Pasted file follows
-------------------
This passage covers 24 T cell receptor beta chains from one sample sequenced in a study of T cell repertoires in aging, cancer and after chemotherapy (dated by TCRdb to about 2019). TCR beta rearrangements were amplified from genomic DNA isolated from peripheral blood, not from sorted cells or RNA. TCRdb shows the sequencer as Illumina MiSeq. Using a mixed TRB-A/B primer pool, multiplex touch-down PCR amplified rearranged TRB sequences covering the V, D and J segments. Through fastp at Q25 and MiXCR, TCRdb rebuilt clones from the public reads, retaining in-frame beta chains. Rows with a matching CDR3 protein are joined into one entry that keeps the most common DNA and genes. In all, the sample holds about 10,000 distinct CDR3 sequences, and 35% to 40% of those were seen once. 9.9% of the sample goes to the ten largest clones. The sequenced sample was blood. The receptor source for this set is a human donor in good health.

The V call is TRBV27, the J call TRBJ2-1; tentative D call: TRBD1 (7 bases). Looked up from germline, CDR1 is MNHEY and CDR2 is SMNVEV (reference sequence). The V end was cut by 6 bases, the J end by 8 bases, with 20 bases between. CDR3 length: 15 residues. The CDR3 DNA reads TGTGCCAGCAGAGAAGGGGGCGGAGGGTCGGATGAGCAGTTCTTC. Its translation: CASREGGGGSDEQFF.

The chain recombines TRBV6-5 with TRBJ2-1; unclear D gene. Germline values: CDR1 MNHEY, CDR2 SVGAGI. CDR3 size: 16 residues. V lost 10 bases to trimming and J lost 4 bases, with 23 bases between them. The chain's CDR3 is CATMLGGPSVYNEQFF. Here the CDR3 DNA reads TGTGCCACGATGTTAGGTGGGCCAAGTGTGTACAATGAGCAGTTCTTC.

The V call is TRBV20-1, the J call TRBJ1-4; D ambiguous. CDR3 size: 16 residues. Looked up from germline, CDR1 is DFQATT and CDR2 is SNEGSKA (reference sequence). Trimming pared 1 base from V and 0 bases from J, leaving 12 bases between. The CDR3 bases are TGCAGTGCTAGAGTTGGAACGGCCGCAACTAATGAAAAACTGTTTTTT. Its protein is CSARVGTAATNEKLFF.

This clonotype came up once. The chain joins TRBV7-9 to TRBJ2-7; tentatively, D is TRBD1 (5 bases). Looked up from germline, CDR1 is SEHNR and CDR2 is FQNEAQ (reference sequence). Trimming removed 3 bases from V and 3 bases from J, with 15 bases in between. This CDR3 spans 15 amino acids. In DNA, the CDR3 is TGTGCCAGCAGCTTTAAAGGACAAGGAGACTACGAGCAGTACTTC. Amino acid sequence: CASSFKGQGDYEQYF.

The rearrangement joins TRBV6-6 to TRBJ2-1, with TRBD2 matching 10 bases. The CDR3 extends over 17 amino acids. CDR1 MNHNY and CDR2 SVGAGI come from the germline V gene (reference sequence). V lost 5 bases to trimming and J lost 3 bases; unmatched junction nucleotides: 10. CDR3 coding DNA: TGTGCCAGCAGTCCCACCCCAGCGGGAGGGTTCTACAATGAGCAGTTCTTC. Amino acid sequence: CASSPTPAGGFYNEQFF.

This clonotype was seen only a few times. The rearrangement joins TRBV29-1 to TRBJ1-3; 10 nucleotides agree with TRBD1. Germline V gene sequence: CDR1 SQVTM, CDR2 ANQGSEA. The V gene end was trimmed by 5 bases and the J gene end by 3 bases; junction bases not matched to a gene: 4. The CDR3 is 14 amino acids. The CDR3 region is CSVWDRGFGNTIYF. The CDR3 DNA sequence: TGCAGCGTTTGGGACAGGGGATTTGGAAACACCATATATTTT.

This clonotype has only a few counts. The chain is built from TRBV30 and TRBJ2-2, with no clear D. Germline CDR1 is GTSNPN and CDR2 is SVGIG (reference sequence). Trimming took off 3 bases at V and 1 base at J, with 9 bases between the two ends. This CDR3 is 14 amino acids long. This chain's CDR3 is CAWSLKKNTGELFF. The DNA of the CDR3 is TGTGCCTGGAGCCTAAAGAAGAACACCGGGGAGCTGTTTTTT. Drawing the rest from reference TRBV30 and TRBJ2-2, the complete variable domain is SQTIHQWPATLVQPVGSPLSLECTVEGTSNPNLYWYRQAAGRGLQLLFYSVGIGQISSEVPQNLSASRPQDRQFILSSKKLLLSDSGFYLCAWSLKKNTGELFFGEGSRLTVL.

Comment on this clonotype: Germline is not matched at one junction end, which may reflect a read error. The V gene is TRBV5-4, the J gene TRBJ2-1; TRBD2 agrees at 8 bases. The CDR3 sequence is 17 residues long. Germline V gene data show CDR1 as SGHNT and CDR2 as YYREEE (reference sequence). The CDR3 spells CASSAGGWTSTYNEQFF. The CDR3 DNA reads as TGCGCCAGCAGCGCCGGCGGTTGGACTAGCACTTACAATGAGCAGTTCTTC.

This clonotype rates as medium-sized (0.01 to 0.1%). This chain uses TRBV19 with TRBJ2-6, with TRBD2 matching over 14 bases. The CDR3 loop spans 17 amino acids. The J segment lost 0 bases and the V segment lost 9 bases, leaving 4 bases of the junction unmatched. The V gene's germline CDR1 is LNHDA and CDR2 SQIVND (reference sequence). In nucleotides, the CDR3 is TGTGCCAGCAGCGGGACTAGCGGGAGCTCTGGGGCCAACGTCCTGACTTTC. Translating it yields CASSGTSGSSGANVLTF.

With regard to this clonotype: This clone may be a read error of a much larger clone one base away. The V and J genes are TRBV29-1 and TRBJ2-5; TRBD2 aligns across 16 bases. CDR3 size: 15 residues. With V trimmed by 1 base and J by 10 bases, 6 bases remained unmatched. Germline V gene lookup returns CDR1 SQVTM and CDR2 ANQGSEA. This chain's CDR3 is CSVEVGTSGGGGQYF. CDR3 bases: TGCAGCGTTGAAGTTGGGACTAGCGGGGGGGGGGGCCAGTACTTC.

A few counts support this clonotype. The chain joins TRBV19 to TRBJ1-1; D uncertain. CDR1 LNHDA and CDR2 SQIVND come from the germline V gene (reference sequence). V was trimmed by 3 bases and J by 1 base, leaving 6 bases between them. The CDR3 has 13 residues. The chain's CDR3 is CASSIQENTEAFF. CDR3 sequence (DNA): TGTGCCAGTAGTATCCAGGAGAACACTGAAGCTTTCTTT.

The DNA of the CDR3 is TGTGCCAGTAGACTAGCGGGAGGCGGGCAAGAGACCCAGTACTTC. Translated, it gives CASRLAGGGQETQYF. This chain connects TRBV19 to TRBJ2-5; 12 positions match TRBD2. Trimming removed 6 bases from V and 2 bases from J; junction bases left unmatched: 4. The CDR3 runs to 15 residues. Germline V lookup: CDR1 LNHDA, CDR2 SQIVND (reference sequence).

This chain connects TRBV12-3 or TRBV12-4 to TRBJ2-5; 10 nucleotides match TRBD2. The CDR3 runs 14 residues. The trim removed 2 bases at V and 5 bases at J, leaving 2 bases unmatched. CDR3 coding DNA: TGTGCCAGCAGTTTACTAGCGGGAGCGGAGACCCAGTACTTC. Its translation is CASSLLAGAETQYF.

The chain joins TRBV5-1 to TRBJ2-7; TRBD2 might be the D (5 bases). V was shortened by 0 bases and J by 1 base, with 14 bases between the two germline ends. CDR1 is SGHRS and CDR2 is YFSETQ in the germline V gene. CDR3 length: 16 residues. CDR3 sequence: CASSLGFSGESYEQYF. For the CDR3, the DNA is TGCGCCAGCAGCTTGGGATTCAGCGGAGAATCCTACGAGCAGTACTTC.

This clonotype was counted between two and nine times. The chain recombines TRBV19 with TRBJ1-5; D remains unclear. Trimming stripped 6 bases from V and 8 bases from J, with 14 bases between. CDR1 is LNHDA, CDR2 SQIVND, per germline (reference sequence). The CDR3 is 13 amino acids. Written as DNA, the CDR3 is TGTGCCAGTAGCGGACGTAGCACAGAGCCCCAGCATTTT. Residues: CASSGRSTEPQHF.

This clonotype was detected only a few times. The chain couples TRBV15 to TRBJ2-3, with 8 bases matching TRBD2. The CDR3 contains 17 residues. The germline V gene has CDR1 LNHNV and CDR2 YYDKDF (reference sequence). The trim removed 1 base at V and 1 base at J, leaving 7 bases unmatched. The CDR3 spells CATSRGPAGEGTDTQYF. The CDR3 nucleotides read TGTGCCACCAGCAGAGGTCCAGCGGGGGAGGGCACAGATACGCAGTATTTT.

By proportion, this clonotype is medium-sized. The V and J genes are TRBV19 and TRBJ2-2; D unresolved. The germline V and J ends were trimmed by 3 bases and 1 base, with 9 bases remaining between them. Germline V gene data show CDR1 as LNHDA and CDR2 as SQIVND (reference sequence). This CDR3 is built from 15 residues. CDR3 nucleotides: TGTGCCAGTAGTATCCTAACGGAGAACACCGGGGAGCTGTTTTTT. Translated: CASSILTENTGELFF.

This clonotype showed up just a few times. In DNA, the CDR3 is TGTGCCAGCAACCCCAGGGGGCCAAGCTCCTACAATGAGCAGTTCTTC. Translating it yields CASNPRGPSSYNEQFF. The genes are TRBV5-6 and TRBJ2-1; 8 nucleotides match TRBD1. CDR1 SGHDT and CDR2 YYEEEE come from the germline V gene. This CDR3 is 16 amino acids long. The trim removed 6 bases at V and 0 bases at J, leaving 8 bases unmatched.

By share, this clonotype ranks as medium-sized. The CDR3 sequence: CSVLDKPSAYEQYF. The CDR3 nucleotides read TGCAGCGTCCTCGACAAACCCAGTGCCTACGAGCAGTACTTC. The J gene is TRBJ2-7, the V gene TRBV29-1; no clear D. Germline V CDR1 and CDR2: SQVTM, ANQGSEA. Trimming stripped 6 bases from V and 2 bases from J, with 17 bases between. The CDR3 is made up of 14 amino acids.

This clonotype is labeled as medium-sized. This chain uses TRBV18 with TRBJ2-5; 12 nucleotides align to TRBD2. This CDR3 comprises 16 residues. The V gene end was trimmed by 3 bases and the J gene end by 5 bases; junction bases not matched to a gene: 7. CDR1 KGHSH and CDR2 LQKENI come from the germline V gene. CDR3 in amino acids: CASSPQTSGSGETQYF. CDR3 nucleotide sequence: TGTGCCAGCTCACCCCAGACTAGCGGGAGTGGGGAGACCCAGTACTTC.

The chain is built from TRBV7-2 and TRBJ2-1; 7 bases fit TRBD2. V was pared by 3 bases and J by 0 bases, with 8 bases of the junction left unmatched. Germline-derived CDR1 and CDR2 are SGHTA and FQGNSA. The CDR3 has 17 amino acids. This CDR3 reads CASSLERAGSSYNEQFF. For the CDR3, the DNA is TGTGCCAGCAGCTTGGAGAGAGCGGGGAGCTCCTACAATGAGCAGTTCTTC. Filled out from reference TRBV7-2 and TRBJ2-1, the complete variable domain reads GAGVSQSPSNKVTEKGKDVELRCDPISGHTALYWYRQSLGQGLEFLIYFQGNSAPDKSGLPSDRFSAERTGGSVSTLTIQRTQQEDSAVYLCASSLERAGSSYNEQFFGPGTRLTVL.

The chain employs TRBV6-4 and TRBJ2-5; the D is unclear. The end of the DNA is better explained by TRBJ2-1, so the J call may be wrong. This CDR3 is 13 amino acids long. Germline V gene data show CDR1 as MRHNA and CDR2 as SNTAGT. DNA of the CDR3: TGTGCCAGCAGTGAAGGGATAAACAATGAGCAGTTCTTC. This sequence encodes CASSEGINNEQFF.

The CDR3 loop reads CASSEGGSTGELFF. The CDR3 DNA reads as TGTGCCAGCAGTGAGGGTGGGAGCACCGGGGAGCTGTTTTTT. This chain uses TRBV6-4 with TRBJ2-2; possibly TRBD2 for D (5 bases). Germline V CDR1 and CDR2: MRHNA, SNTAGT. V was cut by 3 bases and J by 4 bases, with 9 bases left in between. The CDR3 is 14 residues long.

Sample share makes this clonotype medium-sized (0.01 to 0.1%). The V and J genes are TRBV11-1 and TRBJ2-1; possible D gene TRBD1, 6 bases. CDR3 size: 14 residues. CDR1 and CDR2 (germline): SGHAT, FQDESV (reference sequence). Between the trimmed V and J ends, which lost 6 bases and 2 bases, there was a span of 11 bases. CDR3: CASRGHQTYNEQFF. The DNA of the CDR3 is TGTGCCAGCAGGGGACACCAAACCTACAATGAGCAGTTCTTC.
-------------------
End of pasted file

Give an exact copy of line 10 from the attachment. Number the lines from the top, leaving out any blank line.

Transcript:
This clonotype rates as medium-sized (0.01 to 0.1%). This chain uses TRBV19 with TRBJ2-6, with TRBD2 matching over 14 bases. The CDR3 loop spans 17 amino acids. The J segment lost 0 bases and the V segment lost 9 bases, leaving 4 bases of the junction unmatched. The V gene's germline CDR1 is LNHDA and CDR2 SQIVND (reference sequence). In nucleotides, the CDR3 is TGTGCCAGCAGCGGGACTAGCGGGAGCTCTGGGGCCAACGTCCTGACTTTC. Translating it yields CASSGTSGSSGANVLTF.